Tater became a sort of friend. I think he used to be known for planting and harvesting potatoes. The potato king. Tater! But by the time I knew him, he had diversified. If I was strimming the bank by our back door, or digging the ditch, or hedging along the lane, a brand spanking new Mercedes pick-up, occasionally towing a trailer full of potatoes, would draw up.
Tater would turn the engine off, give me a huge smile, and say slowly, “Are yer awlroight?” The ensuing conversation invariably followed the same pattern. What was I up to? Was I alright? How was my wife? Was she alright? Did I need any help with my bank, or ditch, or hedge? He would give me a good price. Further smiles, grins and twinkles. Once I asked him to reshingle my drive. Mistake. A truck dumped a mountain of pebbles onto my drive, and Tater and a mate appeared with rakes. It cost several times the estimate (‘But it’ll last yew fer yairs’) and my wife and I felt we were at least ankle deep in shingle (‘W’ blust. Oi’ll give yew credit on it fer next toime.’). There was no next time, but Tater continued as my friend, often stopping to tell me of his most recent adventure.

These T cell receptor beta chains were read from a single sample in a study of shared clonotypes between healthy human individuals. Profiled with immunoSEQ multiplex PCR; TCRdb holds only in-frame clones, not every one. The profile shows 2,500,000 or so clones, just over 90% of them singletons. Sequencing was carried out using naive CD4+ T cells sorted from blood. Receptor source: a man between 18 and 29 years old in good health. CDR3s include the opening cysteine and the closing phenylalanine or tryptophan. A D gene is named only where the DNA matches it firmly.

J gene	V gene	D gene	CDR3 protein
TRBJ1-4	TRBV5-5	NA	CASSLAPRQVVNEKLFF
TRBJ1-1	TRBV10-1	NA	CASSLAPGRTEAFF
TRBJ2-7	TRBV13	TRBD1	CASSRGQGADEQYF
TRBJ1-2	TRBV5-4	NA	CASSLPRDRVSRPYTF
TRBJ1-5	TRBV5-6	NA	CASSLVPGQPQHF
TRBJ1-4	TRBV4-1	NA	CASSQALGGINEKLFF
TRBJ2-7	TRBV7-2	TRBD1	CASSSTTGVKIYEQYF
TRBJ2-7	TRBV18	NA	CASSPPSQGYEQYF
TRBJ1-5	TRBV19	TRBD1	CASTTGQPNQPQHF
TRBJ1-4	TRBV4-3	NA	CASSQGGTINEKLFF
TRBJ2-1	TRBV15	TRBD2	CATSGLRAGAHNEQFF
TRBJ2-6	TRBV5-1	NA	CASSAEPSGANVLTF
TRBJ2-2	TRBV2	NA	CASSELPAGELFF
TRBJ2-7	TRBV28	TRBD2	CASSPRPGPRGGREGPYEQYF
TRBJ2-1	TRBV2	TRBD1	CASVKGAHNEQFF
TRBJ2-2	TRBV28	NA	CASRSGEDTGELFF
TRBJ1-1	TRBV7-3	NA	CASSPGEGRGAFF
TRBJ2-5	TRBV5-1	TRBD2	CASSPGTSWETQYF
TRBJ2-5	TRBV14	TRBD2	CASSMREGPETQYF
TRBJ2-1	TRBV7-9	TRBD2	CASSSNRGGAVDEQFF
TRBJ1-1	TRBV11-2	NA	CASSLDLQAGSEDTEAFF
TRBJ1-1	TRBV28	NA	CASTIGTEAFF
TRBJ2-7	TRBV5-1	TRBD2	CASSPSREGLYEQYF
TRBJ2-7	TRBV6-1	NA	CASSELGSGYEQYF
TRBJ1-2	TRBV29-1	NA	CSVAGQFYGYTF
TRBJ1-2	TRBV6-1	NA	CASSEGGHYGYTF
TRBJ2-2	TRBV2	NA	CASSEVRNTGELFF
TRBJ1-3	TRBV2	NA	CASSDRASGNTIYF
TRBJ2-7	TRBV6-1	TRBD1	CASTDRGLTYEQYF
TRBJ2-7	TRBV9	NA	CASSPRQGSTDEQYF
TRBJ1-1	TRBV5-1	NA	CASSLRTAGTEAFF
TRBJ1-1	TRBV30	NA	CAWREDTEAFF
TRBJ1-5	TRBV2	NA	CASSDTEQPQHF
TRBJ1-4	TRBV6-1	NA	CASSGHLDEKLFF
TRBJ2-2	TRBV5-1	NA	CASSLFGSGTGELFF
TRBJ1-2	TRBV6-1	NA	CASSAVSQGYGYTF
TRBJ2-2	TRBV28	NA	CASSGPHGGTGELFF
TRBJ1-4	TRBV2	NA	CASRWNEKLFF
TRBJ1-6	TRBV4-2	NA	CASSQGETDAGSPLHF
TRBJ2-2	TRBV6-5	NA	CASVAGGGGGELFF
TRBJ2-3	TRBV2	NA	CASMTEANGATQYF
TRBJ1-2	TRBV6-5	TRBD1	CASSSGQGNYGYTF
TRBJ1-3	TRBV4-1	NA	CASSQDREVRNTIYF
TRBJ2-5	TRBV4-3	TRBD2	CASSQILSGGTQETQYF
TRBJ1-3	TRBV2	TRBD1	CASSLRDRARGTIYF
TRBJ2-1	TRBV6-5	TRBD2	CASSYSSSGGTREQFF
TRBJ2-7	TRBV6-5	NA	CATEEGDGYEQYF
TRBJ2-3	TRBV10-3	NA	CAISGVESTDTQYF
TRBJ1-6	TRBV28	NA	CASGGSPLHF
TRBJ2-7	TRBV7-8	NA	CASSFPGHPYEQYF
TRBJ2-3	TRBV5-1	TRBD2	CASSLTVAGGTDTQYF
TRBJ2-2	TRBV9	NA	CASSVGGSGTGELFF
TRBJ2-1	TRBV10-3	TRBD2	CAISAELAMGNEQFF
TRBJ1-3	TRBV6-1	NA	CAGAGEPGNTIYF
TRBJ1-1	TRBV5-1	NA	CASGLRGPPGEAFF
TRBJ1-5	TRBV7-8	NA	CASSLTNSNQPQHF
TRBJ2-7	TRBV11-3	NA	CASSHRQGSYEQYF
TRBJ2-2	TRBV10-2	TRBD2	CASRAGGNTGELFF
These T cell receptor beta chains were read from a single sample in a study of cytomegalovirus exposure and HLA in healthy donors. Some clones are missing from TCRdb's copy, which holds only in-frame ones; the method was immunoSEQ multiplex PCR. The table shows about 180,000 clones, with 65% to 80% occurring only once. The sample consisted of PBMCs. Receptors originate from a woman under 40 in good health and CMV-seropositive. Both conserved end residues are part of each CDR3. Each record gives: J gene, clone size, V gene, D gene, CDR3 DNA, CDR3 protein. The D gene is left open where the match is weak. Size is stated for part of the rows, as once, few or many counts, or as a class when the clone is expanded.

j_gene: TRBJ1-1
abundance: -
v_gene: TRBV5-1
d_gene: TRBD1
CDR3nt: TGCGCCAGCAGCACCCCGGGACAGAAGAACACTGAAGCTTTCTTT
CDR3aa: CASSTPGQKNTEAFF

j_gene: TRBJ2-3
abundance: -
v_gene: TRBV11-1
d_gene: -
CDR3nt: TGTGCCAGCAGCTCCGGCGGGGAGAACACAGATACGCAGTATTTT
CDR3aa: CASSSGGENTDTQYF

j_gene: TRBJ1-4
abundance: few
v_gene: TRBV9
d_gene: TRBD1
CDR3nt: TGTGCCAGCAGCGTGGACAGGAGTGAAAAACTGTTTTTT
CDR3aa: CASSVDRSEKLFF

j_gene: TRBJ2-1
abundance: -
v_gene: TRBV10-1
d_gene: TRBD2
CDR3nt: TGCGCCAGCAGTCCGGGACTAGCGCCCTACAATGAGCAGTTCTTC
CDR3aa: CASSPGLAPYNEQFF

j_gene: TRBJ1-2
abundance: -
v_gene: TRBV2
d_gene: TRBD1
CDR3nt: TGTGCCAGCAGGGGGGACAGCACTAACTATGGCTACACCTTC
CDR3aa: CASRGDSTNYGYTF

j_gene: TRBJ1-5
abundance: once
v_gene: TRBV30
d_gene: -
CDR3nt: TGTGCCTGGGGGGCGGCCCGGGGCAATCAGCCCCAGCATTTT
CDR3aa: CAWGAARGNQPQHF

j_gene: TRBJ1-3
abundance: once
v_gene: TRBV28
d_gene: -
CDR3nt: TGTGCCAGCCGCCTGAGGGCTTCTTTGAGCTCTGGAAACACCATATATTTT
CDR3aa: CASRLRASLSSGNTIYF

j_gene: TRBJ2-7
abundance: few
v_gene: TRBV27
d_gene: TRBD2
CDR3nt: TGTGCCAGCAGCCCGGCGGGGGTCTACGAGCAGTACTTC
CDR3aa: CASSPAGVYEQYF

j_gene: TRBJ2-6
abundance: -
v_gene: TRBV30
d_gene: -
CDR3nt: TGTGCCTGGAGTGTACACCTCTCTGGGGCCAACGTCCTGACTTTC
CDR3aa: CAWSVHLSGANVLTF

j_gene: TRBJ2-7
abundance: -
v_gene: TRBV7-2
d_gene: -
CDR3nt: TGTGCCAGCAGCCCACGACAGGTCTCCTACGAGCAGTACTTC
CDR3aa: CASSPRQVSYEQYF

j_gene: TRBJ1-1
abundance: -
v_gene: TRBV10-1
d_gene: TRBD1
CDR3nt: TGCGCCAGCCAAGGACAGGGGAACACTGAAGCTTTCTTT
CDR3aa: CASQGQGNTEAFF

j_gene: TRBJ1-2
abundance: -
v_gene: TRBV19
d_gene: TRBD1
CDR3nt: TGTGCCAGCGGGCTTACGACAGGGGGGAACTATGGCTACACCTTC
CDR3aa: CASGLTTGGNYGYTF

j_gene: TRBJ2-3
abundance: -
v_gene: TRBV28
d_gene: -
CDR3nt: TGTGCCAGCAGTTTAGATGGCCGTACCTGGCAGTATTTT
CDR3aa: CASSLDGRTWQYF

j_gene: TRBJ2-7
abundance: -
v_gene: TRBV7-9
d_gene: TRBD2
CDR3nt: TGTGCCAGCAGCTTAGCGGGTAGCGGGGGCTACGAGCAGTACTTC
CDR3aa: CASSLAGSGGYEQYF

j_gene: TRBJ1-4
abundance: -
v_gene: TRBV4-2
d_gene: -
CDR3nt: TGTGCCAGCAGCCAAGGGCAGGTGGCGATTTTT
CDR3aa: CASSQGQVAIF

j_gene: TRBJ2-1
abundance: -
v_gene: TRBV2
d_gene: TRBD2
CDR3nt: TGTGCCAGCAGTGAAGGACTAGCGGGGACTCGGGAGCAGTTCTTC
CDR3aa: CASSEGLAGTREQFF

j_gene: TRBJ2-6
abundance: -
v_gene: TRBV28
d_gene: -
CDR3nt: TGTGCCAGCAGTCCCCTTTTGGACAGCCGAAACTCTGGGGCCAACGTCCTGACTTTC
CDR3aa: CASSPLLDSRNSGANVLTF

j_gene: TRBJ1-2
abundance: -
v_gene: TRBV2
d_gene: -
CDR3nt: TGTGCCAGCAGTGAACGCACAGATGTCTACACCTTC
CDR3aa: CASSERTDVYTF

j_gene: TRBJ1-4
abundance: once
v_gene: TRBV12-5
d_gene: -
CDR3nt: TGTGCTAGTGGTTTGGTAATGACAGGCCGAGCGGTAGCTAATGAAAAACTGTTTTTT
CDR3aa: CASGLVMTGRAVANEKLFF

“Did yer hair about moi larst cow?” Mercedes parked in the lane, blocking any traffic that might appear. Engine off. Tater grinning.
“W’ blust,” he continued. “Oi gart a lart of pasture around Brunton. Have yer walked the foot path from Marnham to Brunton?” I nodded. “W’ll, that’s all mine,” he said. “Both sides of the river”. He paused. “Have yer walked the footpath from Brunton to Cowdon?”, he continued. I started to get the picture, and said that my wife and I knew the footpath well. “All mine. Both sides of the river”. Yes, I had got the picture.
“So I move the cows,” he said. Did that cheeky grin ever fade? “Well, there was only ten, and Oi was walking them through Brunton village. And blust, one of the beggars made a run for it”. (Well, Tater did not actually say ‘beggars’; it sounded a bit like it, but let’s be polite and pretend he did.) “So Oi’m not garnna leave noine. W’ blust, they would cause chaos. So I took ‘em off to the medder darn Cowdon way, when moi phone rung. ‘Hev yew larst a cow?’ someone asked. ‘Cos there’s a cow stuck in the door of the fish and chip sharp in the village, and a lartta people are getting upset.’
Noo prarblem. Only a cow. Soo I goo and get it out. Women shouting, and some kids crying and some kids laughing. Noo big deal. Oonly a cow”.